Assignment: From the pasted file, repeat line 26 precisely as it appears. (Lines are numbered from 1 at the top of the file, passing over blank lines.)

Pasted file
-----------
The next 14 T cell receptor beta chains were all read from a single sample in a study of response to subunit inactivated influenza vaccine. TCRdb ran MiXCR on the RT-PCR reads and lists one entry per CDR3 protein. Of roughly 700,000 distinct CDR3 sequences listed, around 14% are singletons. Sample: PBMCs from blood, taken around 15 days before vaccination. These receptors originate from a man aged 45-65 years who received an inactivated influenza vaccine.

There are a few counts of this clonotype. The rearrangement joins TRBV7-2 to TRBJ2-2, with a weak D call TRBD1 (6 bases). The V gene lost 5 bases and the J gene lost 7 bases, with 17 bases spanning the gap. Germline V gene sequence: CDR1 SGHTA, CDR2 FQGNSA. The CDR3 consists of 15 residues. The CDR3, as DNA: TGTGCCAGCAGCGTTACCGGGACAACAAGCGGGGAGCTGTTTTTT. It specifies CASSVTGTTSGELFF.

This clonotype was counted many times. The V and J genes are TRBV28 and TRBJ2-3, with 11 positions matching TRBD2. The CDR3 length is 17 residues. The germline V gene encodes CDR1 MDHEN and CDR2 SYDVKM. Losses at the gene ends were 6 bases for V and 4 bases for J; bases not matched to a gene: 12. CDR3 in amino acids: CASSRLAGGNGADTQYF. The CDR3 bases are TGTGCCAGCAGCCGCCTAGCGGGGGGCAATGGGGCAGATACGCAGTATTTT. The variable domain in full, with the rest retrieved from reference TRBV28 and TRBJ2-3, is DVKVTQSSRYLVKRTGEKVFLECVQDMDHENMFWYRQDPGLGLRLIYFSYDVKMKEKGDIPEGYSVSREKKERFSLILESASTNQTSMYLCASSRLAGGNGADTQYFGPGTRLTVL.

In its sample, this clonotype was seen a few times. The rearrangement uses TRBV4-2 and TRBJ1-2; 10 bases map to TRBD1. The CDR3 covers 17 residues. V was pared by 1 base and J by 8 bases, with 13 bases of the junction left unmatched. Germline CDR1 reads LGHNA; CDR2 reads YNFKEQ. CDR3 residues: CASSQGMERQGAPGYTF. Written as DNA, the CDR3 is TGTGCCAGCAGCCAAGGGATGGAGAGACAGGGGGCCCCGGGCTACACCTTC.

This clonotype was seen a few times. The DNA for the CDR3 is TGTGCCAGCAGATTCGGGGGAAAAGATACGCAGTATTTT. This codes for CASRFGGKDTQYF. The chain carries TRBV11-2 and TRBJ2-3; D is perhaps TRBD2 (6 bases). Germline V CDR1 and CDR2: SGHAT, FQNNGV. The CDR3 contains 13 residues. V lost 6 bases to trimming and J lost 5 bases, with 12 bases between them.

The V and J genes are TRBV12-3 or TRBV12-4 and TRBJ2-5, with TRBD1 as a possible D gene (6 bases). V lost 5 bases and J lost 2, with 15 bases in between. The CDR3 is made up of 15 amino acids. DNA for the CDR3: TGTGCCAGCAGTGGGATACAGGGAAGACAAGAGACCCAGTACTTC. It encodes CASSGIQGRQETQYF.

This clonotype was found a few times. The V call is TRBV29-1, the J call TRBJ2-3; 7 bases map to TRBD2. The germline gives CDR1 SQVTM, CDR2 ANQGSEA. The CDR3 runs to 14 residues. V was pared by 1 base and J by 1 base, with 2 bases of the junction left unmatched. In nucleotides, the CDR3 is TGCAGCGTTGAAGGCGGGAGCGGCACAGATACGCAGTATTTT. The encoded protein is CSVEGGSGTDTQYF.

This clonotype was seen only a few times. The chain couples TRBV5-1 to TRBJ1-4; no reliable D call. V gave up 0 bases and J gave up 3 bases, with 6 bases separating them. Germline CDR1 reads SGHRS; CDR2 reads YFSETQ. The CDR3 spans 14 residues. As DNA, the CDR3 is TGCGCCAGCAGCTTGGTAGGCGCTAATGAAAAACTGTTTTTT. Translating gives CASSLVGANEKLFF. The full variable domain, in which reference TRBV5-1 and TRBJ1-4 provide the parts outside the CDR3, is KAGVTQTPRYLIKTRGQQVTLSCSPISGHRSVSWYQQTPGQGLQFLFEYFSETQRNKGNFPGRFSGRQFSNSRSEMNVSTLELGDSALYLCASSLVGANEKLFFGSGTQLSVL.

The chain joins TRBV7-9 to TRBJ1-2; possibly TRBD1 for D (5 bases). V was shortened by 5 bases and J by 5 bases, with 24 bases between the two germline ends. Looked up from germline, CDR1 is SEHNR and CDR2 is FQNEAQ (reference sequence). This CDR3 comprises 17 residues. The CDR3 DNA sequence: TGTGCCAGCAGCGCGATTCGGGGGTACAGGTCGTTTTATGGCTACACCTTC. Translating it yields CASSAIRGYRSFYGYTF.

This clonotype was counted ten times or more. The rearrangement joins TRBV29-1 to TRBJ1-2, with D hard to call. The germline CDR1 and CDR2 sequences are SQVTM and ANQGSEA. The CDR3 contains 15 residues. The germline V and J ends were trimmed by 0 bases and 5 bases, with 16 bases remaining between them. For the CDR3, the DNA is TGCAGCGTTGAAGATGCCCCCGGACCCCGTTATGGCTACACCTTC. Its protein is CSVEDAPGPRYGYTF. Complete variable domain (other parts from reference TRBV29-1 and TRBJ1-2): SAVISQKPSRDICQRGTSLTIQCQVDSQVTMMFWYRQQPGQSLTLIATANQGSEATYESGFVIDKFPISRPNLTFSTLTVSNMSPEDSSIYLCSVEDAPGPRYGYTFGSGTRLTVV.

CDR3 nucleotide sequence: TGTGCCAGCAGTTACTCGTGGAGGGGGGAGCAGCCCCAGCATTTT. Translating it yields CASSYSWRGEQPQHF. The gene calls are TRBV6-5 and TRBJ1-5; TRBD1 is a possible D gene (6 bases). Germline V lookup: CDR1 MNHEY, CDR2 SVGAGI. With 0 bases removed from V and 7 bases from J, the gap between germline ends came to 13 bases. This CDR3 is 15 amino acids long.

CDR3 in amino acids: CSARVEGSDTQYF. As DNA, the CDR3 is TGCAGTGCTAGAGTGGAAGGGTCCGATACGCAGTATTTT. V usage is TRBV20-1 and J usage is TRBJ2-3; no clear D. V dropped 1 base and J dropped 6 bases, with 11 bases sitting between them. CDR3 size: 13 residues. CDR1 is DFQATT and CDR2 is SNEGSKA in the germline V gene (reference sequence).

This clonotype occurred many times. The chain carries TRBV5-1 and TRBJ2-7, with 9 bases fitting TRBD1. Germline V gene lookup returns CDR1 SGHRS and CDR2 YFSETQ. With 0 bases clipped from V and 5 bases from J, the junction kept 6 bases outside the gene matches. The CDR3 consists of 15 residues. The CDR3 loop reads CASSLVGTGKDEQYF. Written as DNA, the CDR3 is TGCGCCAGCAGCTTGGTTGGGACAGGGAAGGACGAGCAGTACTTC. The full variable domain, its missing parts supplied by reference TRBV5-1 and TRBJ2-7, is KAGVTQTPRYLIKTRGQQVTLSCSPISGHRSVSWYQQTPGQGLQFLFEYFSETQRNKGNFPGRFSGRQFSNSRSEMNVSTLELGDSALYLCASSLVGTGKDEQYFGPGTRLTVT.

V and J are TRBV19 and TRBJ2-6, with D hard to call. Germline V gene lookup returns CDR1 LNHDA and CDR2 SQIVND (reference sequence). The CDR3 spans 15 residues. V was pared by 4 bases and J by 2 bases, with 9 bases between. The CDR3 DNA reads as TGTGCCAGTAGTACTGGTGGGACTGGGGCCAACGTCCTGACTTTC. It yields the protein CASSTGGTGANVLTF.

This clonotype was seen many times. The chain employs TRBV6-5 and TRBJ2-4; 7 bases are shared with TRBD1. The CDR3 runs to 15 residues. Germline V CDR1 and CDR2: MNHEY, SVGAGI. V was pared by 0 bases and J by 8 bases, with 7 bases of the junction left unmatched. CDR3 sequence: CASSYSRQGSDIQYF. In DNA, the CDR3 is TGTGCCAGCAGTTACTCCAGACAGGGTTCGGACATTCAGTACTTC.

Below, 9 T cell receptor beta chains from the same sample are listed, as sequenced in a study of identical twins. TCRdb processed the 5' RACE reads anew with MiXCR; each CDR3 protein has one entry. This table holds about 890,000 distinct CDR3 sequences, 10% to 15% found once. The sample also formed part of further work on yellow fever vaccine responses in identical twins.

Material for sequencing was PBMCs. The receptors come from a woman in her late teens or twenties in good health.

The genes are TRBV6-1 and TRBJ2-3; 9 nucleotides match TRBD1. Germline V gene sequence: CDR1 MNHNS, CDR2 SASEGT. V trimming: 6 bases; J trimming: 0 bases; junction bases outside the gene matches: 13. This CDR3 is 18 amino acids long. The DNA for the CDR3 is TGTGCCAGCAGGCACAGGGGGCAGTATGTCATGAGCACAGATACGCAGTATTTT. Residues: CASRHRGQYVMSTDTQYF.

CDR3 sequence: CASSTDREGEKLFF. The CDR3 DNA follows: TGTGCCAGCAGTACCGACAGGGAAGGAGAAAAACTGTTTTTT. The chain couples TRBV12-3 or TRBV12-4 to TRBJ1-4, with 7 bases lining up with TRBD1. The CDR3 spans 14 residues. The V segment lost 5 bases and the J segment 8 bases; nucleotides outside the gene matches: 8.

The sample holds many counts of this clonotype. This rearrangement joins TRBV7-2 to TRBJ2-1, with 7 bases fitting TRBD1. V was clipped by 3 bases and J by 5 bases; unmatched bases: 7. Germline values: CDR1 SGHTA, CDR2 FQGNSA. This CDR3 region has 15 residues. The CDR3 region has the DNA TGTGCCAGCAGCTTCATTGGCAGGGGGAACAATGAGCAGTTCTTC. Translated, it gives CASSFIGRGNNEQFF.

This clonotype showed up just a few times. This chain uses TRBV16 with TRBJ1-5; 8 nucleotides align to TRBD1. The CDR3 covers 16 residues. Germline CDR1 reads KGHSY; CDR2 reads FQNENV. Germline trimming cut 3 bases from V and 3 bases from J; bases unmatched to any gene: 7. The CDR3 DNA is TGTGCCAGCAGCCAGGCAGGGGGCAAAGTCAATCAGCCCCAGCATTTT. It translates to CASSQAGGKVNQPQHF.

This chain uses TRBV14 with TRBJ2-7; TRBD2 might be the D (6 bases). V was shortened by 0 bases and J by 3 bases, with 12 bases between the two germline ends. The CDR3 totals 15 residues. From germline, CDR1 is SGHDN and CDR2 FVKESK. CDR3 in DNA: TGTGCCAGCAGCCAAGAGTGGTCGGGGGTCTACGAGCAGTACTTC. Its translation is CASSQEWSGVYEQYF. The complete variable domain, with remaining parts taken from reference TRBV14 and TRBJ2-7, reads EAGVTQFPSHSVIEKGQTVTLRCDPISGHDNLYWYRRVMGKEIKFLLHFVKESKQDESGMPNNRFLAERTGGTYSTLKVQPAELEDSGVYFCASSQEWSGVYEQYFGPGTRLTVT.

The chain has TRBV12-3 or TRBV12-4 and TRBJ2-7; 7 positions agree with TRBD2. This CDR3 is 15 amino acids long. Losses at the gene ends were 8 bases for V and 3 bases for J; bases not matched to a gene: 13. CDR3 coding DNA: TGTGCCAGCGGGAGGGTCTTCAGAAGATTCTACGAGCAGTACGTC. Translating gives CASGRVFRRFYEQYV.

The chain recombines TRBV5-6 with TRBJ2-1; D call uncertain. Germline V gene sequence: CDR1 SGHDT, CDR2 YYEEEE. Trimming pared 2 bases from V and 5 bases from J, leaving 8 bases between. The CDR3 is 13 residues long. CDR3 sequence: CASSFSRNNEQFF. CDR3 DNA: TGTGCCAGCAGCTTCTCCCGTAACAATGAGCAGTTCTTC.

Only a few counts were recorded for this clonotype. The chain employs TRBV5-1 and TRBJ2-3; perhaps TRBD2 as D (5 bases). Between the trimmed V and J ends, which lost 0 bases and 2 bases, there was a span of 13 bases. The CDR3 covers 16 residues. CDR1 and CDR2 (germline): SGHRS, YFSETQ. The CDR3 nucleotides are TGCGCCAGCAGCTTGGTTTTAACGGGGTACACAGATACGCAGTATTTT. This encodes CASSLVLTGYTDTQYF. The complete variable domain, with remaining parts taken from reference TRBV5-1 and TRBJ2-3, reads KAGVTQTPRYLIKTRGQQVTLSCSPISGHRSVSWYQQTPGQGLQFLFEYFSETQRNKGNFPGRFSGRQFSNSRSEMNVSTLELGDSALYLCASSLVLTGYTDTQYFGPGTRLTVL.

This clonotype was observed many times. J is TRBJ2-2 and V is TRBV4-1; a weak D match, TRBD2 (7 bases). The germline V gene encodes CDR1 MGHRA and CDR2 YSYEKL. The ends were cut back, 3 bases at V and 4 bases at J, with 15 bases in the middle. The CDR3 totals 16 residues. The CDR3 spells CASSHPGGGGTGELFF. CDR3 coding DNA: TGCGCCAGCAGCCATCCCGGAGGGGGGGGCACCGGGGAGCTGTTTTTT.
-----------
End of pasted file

This clonotype was observed many times. J is TRBJ2-2 and V is TRBV4-1; a weak D match, TRBD2 (7 bases). The germline V gene encodes CDR1 MGHRA and CDR2 YSYEKL. The ends were cut back, 3 bases at V and 4 bases at J, with 15 bases in the middle. The CDR3 totals 16 residues. The CDR3 spells CASSHPGGGGTGELFF. CDR3 coding DNA: TGCGCCAGCAGCCATCCCGGAGGGGGGGGCACCGGGGAGCTGTTTTTT.